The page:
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6redeye1(5678 comments)posted 3 years, 5 months ago

Pat They are not be forced to do so , so that's on them. Most people are forced to work overtime and do get O.T/ pay. But at the same time they don't get two weeks of at christmas or a week off at easter . they also have to work different shifts , sometimes more then one a week. So don't tell me they have a hard life. Once agauin no is forcing them to be teachers, they can find another profession if they want. But then they would just like everyone else and not so priviledged.

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7excel(1311 comments)posted 3 years, 5 months ago

This is news? Give me a break! That's what sick days are for.

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8timmy572(4 comments)posted 3 years, 5 months ago

Those who are complaining about teachers and sick days would not last one week as a teacher esspecially in an inner city school school.

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9Freeatlast(1991 comments)posted 3 years, 5 months ago

Dog that is because you are to stupid to be a teacher

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10Education_Voter(1174 comments)posted 3 years, 5 months ago

Ridiculous headline and lead sentence that have little to do with the facts presented later in the story. Is that the fault of reporter Denise Dick...or the editors?

The State of Ohio's "Academic Distress Committee" has demanded that Youngstown teachers all participate in classes, meetings, lessons planning, etc. These events require the teachers to arrange to have a substitute teacher. No amount of protest by the employees affects decisions by the Academic Distress Committee.

Yet Youngstown teachers have a better attendance rate than some other area schools, and as good an attendance as the statewide average!

What a non-story. News-flash! It's more productive for the teacher to lead the class. No kidding, Vindy.

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11AnotherAverageCitizen(1194 comments)posted 3 years, 5 months ago

So how many people in the private sectorm willingly give back to their employer vacation and sick days? Most private sector people talk about needing to use their time off or lose it. They all take the time off. Public workers use they vacation and sick days just the same as private sectorworkers.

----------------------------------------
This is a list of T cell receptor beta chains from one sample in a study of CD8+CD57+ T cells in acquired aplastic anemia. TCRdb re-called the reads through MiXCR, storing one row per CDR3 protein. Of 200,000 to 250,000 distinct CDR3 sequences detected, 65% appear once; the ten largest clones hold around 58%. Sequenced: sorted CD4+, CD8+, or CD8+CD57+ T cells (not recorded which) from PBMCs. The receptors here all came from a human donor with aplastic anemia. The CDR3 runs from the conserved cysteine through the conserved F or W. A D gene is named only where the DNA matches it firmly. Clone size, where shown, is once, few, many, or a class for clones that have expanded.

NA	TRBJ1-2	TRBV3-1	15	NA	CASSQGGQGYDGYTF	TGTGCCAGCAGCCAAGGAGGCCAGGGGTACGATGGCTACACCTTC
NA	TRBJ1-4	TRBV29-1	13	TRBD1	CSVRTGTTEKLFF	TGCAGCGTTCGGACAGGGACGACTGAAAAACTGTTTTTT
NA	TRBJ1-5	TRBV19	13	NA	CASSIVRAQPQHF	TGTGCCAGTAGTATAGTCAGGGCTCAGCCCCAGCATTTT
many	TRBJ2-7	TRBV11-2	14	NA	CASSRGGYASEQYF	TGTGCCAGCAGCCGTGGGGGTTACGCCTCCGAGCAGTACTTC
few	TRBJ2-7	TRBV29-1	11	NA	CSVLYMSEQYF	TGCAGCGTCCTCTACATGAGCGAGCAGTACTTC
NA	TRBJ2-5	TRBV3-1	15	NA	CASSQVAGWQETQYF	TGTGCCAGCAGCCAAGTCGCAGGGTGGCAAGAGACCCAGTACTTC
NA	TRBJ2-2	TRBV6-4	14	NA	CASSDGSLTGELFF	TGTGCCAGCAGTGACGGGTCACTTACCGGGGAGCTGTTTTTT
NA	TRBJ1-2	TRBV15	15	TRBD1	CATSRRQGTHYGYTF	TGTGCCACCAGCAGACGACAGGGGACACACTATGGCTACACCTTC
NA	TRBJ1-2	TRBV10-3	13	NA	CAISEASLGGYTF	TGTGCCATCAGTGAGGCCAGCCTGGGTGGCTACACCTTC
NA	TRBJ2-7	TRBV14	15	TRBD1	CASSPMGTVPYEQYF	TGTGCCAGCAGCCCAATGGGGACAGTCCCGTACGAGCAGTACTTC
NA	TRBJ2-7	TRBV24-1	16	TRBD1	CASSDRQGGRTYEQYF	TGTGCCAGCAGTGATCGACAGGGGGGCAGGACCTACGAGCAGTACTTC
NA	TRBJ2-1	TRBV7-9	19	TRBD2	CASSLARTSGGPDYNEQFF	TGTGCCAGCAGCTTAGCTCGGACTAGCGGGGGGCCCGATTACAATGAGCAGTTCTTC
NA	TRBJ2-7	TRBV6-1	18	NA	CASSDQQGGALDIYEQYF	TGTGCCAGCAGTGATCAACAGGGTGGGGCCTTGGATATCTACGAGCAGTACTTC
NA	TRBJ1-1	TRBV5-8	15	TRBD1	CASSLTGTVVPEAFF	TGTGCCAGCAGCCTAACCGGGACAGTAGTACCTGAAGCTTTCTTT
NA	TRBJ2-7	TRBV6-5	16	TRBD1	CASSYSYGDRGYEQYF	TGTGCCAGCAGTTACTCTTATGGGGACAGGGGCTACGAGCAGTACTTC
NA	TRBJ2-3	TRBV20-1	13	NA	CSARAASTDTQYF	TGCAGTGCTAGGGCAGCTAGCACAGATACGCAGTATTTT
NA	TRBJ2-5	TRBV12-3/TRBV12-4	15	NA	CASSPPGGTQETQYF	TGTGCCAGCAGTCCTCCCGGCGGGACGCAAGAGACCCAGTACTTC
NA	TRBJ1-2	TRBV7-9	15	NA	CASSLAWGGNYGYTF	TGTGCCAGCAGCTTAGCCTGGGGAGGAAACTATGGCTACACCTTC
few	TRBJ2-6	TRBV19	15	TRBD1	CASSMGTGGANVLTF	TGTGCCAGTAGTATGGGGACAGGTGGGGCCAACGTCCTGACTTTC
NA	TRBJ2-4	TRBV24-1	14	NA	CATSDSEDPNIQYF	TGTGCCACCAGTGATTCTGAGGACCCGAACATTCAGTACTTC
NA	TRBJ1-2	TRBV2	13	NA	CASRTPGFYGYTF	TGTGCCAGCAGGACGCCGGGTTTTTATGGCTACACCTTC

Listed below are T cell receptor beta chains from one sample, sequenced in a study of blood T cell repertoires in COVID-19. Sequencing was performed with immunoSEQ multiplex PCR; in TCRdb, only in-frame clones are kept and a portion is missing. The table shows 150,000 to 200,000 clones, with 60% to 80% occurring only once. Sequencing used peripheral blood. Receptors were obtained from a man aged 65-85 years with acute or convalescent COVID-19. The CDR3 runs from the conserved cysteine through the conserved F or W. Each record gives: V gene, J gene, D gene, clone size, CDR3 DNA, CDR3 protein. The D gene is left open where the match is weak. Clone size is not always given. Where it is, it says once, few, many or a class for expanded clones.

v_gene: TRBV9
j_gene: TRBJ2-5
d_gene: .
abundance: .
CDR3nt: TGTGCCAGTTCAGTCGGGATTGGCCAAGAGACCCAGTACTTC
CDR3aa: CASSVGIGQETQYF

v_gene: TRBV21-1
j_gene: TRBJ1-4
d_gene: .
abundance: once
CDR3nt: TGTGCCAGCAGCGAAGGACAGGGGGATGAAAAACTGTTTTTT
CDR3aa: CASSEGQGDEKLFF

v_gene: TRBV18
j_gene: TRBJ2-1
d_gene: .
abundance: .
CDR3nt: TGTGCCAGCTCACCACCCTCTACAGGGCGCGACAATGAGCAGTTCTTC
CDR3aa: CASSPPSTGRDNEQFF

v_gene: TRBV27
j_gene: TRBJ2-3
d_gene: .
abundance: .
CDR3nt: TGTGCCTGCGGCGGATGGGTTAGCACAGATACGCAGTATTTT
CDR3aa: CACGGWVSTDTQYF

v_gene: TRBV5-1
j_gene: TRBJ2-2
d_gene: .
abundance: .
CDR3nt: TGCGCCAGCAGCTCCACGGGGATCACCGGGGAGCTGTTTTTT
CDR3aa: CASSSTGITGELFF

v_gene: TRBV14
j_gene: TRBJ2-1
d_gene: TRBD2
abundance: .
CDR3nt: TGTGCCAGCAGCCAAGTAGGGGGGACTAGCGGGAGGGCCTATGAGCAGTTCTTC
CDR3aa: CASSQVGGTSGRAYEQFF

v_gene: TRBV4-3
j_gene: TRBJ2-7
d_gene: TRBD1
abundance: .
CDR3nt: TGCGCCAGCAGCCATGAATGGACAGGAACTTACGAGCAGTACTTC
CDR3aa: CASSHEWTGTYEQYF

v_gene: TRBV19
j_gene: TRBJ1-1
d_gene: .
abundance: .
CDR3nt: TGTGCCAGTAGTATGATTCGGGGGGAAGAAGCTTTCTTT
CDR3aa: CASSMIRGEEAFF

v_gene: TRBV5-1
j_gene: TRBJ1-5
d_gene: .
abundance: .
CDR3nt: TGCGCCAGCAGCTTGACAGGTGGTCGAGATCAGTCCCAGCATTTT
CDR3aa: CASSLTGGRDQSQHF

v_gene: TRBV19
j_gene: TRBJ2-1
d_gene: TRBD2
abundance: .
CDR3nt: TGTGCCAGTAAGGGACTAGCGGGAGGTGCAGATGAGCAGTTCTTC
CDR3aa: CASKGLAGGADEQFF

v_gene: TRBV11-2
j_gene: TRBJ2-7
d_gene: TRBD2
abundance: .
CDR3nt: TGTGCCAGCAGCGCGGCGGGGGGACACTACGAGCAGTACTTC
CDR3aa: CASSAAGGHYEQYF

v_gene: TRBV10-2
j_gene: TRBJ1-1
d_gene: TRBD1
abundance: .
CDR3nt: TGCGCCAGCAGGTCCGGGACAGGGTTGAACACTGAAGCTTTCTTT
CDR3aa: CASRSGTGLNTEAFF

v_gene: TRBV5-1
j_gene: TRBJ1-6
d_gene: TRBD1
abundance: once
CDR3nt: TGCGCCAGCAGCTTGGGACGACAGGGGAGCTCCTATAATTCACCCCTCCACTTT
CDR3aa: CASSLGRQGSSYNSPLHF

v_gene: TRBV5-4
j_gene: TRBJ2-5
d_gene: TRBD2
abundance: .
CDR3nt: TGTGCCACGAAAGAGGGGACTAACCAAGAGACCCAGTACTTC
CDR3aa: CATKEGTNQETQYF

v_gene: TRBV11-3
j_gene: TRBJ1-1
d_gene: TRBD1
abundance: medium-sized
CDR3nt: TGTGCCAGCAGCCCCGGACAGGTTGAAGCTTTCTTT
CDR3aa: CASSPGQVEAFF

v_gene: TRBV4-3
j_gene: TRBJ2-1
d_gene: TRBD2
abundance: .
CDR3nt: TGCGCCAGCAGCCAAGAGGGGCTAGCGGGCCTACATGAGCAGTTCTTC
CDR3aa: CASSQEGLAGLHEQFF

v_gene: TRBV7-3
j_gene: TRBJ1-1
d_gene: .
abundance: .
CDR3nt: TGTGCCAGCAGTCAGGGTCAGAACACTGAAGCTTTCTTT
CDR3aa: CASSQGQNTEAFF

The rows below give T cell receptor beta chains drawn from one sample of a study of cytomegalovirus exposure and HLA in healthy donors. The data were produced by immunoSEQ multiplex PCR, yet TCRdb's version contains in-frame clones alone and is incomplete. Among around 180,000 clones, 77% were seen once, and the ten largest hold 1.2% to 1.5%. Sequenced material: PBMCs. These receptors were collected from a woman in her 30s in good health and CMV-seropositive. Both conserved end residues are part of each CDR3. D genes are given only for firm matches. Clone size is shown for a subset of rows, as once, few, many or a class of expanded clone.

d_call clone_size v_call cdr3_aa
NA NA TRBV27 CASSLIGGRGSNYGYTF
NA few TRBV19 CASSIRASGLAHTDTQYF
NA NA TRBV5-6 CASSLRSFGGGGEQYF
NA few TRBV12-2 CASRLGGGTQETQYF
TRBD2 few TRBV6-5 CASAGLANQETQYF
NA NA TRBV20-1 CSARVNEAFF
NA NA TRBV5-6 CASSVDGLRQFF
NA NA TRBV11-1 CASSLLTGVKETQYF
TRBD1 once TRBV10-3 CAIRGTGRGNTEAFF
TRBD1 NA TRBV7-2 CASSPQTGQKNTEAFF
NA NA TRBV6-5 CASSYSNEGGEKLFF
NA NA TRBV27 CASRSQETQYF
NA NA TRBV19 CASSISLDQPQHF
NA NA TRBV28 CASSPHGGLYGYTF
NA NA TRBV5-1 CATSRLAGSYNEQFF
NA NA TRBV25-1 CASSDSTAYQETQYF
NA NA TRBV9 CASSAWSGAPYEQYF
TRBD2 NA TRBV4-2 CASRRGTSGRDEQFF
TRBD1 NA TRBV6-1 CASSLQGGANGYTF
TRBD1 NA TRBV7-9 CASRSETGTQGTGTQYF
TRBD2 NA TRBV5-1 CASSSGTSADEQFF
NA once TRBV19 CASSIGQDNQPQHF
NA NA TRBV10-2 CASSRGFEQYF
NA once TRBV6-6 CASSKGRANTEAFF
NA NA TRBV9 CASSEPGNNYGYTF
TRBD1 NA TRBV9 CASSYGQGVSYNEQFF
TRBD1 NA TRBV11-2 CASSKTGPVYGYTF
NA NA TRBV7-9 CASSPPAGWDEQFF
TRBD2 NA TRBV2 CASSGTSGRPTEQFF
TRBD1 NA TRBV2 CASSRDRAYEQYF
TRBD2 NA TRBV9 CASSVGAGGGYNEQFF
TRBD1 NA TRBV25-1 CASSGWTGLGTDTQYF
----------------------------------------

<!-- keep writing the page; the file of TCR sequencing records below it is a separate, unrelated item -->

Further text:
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12kurtw(1829 comments)posted 3 years, 5 months ago

I don't understand why everyone is getting lathered up about this issue- teachers belong to a Union- a very powerful union- just as the workers at Lordstown belong to a very powerful Union. GM faced bankruptcy- only to be saved by the Feds- Youngstown's School District is in "Fiscal Emergency". Enough said.

A Union with the kind of clout enjoyed by the UAW and the OEA can do whatever they want to- and the public (and the students they are supposed to educate)- be damned. I never heard a better argument for the voucher system.

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13kurtw(1829 comments)posted 3 years, 5 months ago

Also, I have a job that takes me up and down Market Street at about the time schools close and, related to the issue of teachers "calling off", I think to my self: If I had to face some of these Thugs and Punks on a daily basis- I might be more than tempted to pick up the phone and say: "Sorry, I've got a head cold and I can't make it in today". They're only human- can't blame them.

(Another factor is that teachers and administrators today have no disciplinary powers over their students. The schools are run by Thugs. If a teachers tries to reprimand one of them- the thug is likely to say "Fxxx You" and there isn't a thing the teacher can do about it, and the thugs know it. You can't run a school that way and expect it to succeed.)

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14TB(1167 comments)posted 3 years, 4 months ago

Dow hit a record today and union membership is at an all time low. Scapegoat much?
How did Akron manage to not have one teacher out suck the entire school year? The numbers don't make sense.

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15TB(1167 comments)posted 3 years, 4 months ago

I know a teacher in Akron schools and asked her if she took a sick day last year. She said a few.

The statistics are off in this article